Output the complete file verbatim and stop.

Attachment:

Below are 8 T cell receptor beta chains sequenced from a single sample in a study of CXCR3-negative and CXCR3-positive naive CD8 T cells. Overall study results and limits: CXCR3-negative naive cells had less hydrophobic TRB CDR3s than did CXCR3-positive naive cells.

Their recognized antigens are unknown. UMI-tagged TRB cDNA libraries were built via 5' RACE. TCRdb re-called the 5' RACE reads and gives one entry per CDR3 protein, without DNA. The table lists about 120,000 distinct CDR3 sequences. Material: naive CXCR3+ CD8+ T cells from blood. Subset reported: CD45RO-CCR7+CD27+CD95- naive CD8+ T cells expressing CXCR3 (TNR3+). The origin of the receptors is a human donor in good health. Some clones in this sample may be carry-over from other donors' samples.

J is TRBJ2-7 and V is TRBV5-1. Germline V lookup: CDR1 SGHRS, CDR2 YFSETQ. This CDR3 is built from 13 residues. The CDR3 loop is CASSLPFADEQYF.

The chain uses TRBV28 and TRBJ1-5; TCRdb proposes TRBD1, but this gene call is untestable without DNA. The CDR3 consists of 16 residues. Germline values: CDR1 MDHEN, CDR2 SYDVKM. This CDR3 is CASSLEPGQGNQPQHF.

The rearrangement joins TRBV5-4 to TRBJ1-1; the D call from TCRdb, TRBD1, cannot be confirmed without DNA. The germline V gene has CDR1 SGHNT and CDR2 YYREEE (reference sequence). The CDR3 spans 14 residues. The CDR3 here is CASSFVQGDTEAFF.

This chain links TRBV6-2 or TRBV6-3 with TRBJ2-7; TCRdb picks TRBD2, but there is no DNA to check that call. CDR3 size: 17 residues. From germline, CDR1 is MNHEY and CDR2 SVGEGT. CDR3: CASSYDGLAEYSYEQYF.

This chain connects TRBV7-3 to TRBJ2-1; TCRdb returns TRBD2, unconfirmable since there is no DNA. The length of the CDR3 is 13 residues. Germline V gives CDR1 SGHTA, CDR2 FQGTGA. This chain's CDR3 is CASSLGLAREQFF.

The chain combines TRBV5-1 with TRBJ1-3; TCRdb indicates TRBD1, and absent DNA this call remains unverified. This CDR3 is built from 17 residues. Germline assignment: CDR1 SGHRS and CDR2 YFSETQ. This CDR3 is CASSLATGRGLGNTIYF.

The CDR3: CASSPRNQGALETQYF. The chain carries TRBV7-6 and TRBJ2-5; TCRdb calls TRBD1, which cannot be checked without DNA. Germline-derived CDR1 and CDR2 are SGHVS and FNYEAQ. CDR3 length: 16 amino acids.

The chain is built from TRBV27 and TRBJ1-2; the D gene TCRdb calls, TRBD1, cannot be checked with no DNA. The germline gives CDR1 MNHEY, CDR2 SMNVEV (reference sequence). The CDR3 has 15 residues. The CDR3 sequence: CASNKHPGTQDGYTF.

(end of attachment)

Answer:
Below are 8 T cell receptor beta chains sequenced from a single sample in a study of CXCR3-negative and CXCR3-positive naive CD8 T cells. Overall study results and limits: CXCR3-negative naive cells had less hydrophobic TRB CDR3s than did CXCR3-positive naive cells.

Their recognized antigens are unknown. UMI-tagged TRB cDNA libraries were built via 5' RACE. TCRdb re-called the 5' RACE reads and gives one entry per CDR3 protein, without DNA. The table lists about 120,000 distinct CDR3 sequences. Material: naive CXCR3+ CD8+ T cells from blood. Subset reported: CD45RO-CCR7+CD27+CD95- naive CD8+ T cells expressing CXCR3 (TNR3+). The origin of the receptors is a human donor in good health. Some clones in this sample may be carry-over from other donors' samples.

J is TRBJ2-7 and V is TRBV5-1. Germline V lookup: CDR1 SGHRS, CDR2 YFSETQ. This CDR3 is built from 13 residues. The CDR3 loop is CASSLPFADEQYF.

The chain uses TRBV28 and TRBJ1-5; TCRdb proposes TRBD1, but this gene call is untestable without DNA. The CDR3 consists of 16 residues. Germline values: CDR1 MDHEN, CDR2 SYDVKM. This CDR3 is CASSLEPGQGNQPQHF.

The rearrangement joins TRBV5-4 to TRBJ1-1; the D call from TCRdb, TRBD1, cannot be confirmed without DNA. The germline V gene has CDR1 SGHNT and CDR2 YYREEE (reference sequence). The CDR3 spans 14 residues. The CDR3 here is CASSFVQGDTEAFF.

This chain links TRBV6-2 or TRBV6-3 with TRBJ2-7; TCRdb picks TRBD2, but there is no DNA to check that call. CDR3 size: 17 residues. From germline, CDR1 is MNHEY and CDR2 SVGEGT. CDR3: CASSYDGLAEYSYEQYF.

This chain connects TRBV7-3 to TRBJ2-1; TCRdb returns TRBD2, unconfirmable since there is no DNA. The length of the CDR3 is 13 residues. Germline V gives CDR1 SGHTA, CDR2 FQGTGA. This chain's CDR3 is CASSLGLAREQFF.

The chain combines TRBV5-1 with TRBJ1-3; TCRdb indicates TRBD1, and absent DNA this call remains unverified. This CDR3 is built from 17 residues. Germline assignment: CDR1 SGHRS and CDR2 YFSETQ. This CDR3 is CASSLATGRGLGNTIYF.

The CDR3: CASSPRNQGALETQYF. The chain carries TRBV7-6 and TRBJ2-5; TCRdb calls TRBD1, which cannot be checked without DNA. Germline-derived CDR1 and CDR2 are SGHVS and FNYEAQ. CDR3 length: 16 amino acids.

The chain is built from TRBV27 and TRBJ1-2; the D gene TCRdb calls, TRBD1, cannot be checked with no DNA. The germline gives CDR1 MNHEY, CDR2 SMNVEV (reference sequence). The CDR3 has 15 residues. The CDR3 sequence: CASNKHPGTQDGYTF.